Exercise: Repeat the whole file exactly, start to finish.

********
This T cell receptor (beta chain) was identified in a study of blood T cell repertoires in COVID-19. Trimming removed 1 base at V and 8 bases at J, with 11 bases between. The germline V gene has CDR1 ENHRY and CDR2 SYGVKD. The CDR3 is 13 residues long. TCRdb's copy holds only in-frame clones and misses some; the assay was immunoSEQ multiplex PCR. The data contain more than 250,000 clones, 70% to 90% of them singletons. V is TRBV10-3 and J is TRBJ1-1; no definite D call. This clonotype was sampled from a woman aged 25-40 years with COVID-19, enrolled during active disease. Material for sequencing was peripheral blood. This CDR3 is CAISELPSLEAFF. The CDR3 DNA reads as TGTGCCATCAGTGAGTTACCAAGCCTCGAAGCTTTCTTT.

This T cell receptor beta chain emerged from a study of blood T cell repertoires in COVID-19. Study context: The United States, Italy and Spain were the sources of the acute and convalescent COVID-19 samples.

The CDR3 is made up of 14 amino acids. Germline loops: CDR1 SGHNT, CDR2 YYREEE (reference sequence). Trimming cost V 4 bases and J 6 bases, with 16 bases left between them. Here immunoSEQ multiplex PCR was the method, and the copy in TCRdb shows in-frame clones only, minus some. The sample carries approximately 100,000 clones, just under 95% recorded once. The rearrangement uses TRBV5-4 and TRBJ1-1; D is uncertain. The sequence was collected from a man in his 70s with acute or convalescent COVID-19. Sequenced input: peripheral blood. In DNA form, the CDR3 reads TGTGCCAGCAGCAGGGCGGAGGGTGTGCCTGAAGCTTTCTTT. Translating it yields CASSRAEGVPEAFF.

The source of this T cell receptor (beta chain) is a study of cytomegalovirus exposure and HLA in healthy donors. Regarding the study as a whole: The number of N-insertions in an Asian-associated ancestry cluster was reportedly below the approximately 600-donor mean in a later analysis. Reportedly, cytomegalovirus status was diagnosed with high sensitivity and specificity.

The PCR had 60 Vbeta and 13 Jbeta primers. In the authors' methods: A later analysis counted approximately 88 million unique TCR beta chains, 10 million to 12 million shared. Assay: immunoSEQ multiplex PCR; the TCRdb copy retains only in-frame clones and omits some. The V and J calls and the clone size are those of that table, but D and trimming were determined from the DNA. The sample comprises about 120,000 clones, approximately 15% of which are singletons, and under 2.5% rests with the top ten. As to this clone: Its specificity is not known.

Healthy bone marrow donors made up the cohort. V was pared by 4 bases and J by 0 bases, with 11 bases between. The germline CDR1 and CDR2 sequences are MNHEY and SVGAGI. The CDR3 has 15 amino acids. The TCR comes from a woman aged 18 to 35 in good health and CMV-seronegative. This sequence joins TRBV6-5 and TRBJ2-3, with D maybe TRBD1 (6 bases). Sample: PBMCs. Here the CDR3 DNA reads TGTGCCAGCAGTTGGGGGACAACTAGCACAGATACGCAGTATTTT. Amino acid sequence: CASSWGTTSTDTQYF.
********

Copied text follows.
This T cell receptor (beta chain) was identified in a study of blood T cell repertoires in COVID-19. Trimming removed 1 base at V and 8 bases at J, with 11 bases between. The germline V gene has CDR1 ENHRY and CDR2 SYGVKD. The CDR3 is 13 residues long. TCRdb's copy holds only in-frame clones and misses some; the assay was immunoSEQ multiplex PCR. The data contain more than 250,000 clones, 70% to 90% of them singletons. V is TRBV10-3 and J is TRBJ1-1; no definite D call. This clonotype was sampled from a woman aged 25-40 years with COVID-19, enrolled during active disease. Material for sequencing was peripheral blood. This CDR3 is CAISELPSLEAFF. The CDR3 DNA reads as TGTGCCATCAGTGAGTTACCAAGCCTCGAAGCTTTCTTT.

This T cell receptor beta chain emerged from a study of blood T cell repertoires in COVID-19. Study context: The United States, Italy and Spain were the sources of the acute and convalescent COVID-19 samples.

The CDR3 is made up of 14 amino acids. Germline loops: CDR1 SGHNT, CDR2 YYREEE (reference sequence). Trimming cost V 4 bases and J 6 bases, with 16 bases left between them. Here immunoSEQ multiplex PCR was the method, and the copy in TCRdb shows in-frame clones only, minus some. The sample carries approximately 100,000 clones, just under 95% recorded once. The rearrangement uses TRBV5-4 and TRBJ1-1; D is uncertain. The sequence was collected from a man in his 70s with acute or convalescent COVID-19. Sequenced input: peripheral blood. In DNA form, the CDR3 reads TGTGCCAGCAGCAGGGCGGAGGGTGTGCCTGAAGCTTTCTTT. Translating it yields CASSRAEGVPEAFF.

The source of this T cell receptor (beta chain) is a study of cytomegalovirus exposure and HLA in healthy donors. Regarding the study as a whole: The number of N-insertions in an Asian-associated ancestry cluster was reportedly below the approximately 600-donor mean in a later analysis. Reportedly, cytomegalovirus status was diagnosed with high sensitivity and specificity.

The PCR had 60 Vbeta and 13 Jbeta primers. In the authors' methods: A later analysis counted approximately 88 million unique TCR beta chains, 10 million to 12 million shared. Assay: immunoSEQ multiplex PCR; the TCRdb copy retains only in-frame clones and omits some. The V and J calls and the clone size are those of that table, but D and trimming were determined from the DNA. The sample comprises about 120,000 clones, approximately 15% of which are singletons, and under 2.5% rests with the top ten. As to this clone: Its specificity is not known.

Healthy bone marrow donors made up the cohort. V was pared by 4 bases and J by 0 bases, with 11 bases between. The germline CDR1 and CDR2 sequences are MNHEY and SVGAGI. The CDR3 has 15 amino acids. The TCR comes from a woman aged 18 to 35 in good health and CMV-seronegative. This sequence joins TRBV6-5 and TRBJ2-3, with D maybe TRBD1 (6 bases). Sample: PBMCs. Here the CDR3 DNA reads TGTGCCAGCAGTTGGGGGACAACTAGCACAGATACGCAGTATTTT. Amino acid sequence: CASSWGTTSTDTQYF.